If I don’t write again for this website before 2010 I would like to take the opportunity of wishing you a very Merry Christmas and a Happy New Year. Below is some recommended reading material for you to enjoy over the holiday period. I am guessing that it will probably be too late to get hold of them before Christmas, but maybe something to spend your Christmas money and book vouchers on.
Daniel Gardner’s “The Science of Fear” is exactly the sort of text that needs to be read at the “grown-up table” of self protection. It came out in 2008 and delivers a sober and scientific examination of why humans fear irrational things. If you are a long time participant in the combatives and self defence training and haven’t read this book then I urge that you do. Subjects in evolutionary biology and behavioural psychology that most of us only touch on are given the detail they deserve in this book. It makes Gavin Debecker’s seminal work, “The Gift of Fear”; seem positively partial after you read the first two chapters of “The Science of Fear”. You are provided with a proper explanation and breakdown of the system one and system two functions of the brain, and how we act upon their stimulus. Gardner also authored “Risk” and is definitely a writer for self defence experts to look out for if we are to be ahead of curve.
Ben Sherwood’s “The Survivor’s Club” deserves a strong mention here too. This also brings us more up-to-date science and thorough research into how our minds and bodies react in extreme circumstances. The book is commercially produced, so it’s not hard reading, but it doesn’t stint on facts or dress anything up with mythology or confusing and ambiguous allegories.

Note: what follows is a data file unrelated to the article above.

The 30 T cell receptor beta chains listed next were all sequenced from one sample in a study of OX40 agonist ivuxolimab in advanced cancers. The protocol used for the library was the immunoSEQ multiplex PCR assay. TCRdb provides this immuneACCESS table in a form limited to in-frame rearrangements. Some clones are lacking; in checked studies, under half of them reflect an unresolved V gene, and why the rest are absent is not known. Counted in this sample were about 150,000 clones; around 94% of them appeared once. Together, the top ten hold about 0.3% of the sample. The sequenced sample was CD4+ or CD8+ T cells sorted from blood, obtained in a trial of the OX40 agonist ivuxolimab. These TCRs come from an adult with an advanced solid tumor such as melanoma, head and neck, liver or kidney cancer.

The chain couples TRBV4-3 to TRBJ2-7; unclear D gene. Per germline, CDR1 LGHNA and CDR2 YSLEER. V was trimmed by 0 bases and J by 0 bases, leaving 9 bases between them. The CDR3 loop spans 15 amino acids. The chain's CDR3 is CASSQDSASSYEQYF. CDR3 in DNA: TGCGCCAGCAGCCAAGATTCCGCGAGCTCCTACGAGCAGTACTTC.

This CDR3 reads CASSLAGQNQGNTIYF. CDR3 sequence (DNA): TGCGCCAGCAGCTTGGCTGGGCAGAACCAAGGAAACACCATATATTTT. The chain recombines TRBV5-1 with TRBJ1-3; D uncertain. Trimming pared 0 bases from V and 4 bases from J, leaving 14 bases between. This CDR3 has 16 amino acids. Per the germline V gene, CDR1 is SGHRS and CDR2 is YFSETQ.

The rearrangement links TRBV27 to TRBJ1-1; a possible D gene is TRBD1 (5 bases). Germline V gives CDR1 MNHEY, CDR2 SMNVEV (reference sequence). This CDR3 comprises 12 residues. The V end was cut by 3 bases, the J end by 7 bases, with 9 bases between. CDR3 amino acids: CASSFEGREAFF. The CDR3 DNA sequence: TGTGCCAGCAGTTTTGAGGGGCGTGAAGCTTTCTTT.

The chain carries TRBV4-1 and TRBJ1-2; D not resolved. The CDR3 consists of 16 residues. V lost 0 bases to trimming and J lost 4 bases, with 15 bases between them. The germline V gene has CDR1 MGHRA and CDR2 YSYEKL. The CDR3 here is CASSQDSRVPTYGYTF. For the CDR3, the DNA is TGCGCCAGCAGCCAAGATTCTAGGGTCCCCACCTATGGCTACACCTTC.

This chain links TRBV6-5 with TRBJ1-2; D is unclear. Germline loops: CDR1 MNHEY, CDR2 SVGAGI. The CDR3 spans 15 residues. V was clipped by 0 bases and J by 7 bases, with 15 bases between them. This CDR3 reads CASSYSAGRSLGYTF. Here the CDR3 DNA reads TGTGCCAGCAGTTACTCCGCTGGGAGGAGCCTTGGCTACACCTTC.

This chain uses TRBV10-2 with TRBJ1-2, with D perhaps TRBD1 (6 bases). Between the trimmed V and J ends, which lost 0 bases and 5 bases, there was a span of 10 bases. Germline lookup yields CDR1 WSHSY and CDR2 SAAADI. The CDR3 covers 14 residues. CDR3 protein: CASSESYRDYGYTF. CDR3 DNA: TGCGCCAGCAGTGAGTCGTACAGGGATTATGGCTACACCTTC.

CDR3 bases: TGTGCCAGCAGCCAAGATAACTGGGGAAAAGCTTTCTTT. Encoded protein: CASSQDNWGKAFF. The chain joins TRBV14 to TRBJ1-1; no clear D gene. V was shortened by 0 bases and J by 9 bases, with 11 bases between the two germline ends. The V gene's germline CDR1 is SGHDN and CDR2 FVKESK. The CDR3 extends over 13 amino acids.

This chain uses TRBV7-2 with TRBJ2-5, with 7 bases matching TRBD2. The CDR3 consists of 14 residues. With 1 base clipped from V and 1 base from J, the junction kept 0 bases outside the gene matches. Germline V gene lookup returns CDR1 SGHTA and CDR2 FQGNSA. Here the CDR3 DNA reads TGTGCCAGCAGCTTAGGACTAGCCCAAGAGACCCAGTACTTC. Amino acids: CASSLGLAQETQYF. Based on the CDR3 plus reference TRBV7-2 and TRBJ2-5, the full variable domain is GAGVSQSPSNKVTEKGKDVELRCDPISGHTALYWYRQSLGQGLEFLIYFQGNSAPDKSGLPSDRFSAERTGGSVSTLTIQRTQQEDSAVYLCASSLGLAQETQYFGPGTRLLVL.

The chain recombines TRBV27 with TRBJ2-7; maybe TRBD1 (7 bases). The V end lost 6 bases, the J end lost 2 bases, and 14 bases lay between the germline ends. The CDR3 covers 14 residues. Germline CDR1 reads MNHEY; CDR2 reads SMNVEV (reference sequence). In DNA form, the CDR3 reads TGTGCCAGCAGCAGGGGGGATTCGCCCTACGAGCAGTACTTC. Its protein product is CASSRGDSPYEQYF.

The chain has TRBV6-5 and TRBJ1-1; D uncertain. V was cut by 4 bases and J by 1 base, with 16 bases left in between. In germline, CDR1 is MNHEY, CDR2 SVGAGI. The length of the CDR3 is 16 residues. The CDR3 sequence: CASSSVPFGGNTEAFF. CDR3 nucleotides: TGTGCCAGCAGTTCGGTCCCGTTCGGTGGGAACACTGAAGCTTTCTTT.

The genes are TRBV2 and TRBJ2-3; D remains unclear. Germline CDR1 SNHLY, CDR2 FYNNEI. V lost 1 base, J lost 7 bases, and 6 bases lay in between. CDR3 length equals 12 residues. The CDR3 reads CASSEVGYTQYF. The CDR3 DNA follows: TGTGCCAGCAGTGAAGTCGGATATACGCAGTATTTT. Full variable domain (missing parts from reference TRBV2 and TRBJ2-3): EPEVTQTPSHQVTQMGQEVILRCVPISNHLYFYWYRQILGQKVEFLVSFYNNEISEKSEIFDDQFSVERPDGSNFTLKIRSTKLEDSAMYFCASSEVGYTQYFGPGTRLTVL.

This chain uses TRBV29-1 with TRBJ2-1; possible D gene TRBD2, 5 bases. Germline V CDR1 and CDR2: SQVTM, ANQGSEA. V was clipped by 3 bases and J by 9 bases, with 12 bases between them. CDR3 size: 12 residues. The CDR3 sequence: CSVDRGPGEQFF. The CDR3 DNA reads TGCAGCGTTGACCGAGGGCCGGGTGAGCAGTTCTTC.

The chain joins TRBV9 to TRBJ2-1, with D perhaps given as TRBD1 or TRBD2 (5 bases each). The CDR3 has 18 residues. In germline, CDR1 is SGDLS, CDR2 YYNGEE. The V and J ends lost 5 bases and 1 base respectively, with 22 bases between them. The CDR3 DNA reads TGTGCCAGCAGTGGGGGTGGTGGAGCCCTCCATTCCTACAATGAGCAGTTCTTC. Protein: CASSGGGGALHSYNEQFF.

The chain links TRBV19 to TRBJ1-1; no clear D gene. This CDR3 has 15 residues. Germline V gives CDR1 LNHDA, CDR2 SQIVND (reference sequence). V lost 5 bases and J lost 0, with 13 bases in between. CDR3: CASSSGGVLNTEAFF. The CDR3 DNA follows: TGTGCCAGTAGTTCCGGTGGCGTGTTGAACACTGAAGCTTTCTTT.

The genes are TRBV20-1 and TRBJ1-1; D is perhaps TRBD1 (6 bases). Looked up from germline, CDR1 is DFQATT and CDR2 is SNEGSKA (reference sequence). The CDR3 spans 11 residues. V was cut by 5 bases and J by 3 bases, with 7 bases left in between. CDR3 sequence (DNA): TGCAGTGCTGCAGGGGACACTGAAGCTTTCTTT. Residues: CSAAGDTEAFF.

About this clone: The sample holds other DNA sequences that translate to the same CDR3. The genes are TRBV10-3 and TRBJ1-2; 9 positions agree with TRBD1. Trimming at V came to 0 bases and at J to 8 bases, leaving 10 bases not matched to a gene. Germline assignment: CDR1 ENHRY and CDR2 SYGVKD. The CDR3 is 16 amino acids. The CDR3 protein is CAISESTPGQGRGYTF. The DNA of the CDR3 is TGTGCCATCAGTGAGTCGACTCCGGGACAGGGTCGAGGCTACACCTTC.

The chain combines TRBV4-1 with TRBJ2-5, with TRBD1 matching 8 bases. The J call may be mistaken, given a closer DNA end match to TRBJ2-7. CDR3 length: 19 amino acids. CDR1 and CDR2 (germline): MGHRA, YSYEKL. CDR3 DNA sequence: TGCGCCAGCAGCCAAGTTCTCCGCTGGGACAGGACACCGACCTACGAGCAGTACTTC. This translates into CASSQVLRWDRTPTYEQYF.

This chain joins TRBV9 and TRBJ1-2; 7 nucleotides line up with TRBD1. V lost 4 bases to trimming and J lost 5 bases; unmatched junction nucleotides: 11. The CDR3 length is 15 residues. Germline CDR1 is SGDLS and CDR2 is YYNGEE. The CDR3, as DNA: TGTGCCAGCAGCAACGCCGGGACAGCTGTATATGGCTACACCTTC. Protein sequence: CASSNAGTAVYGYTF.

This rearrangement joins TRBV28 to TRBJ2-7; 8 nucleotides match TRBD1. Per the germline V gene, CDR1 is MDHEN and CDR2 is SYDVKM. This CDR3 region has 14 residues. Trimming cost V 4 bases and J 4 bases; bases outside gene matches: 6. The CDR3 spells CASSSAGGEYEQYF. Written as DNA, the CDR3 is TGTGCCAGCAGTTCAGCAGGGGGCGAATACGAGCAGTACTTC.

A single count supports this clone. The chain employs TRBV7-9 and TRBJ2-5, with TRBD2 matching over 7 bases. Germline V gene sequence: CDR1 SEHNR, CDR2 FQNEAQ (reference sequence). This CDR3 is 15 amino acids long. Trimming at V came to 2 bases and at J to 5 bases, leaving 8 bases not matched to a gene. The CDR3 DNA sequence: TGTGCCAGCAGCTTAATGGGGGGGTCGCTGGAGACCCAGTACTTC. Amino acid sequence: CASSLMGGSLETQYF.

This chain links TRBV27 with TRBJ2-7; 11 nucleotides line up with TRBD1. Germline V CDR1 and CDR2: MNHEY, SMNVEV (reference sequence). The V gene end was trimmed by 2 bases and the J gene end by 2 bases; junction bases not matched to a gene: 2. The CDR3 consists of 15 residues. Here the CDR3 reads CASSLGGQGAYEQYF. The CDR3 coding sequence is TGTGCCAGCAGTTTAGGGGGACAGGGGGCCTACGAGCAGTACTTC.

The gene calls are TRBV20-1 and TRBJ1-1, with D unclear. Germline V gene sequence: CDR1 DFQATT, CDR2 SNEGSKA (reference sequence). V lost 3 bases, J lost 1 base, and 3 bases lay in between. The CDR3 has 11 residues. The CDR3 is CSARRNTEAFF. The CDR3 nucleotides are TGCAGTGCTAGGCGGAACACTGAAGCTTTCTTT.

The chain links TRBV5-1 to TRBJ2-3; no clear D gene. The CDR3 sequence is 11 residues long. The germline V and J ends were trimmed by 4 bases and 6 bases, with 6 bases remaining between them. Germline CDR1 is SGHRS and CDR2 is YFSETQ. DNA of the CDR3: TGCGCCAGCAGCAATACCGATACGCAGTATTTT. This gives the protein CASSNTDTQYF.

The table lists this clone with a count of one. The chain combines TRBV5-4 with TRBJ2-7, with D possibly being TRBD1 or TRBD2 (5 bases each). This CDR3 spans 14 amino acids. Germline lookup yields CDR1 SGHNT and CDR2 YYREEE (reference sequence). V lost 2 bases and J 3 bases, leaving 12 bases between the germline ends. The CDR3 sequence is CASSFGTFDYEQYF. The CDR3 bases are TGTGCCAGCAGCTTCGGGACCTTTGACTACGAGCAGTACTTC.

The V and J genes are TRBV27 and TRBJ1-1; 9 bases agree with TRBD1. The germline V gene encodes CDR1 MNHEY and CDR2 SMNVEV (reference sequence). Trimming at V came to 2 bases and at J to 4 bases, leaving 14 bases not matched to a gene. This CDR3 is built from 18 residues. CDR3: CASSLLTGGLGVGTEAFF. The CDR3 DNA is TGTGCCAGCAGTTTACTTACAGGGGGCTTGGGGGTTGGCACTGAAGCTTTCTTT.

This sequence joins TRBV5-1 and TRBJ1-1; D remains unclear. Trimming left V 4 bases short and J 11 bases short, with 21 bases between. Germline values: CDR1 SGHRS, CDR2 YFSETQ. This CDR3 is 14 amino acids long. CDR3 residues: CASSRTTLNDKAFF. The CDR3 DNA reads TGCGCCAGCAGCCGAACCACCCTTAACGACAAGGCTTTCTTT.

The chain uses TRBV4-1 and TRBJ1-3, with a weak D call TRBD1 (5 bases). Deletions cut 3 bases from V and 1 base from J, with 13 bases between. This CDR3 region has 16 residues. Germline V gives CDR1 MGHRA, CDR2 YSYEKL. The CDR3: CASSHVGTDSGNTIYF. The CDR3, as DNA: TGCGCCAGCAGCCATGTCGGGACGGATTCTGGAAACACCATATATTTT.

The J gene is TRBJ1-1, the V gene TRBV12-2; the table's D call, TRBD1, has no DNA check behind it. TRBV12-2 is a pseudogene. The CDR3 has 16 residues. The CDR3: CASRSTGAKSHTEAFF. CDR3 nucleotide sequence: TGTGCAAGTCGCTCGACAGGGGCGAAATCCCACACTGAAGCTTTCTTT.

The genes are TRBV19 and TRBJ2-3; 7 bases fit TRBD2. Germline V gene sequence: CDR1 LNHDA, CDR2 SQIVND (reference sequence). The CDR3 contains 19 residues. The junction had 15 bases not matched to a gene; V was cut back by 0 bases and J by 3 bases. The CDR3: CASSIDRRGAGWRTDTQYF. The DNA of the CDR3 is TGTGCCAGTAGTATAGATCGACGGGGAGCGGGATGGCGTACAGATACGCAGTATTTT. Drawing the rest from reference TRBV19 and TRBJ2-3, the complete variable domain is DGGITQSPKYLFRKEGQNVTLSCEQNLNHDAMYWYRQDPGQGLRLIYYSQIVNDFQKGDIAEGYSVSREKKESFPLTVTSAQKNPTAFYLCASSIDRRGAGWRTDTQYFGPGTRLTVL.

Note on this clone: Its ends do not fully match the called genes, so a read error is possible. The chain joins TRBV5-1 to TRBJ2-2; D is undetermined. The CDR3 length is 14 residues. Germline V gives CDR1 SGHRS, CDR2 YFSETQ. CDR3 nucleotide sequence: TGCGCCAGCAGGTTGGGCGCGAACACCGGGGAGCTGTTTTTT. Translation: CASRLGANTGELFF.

Mark Dawes’s “Understanding Reasonable Force” has finally caught the attention of some UK self defence instructors. I am glad. The law section of most courses is often looked at derisively. And yet I know way too many people who would have benefitted from the information provided by this excellent little book. This includes people who ended up getting a criminal record unnecessarily and those who were got violently injured for fear that they would end up on the wrong side of the law. Ignorance can seriously damage lives. This book focuses completely on your rights in a violent situation and how the law understands self defence.
Jeff Cooper’s “Principles of Personal Defence” is definitely worth a proper read through for serious self defence coaches or at least those who use his famed colour code. Are you teaching it correctly? Many of us quote it with abandon without really considering common sense or ever actually consulting the original text. I have seen the code taught countless numbers of times and often it reflects little of what Cooper wrote.
I think if there is a uniting theme with my reading recommendations it is about defeating paranoia. As self defence coaches, we preach on and on about awareness without properly considering the dangers of paranoia. We are too easily led by junk media reports and urban legends. This is why I want those who train with me to be critical thinkers. These books are superb resources for us to make some steady progress in a section of the combative subculture that is beginning to sink into the same mysticism and ignorance it once sought to eradicate.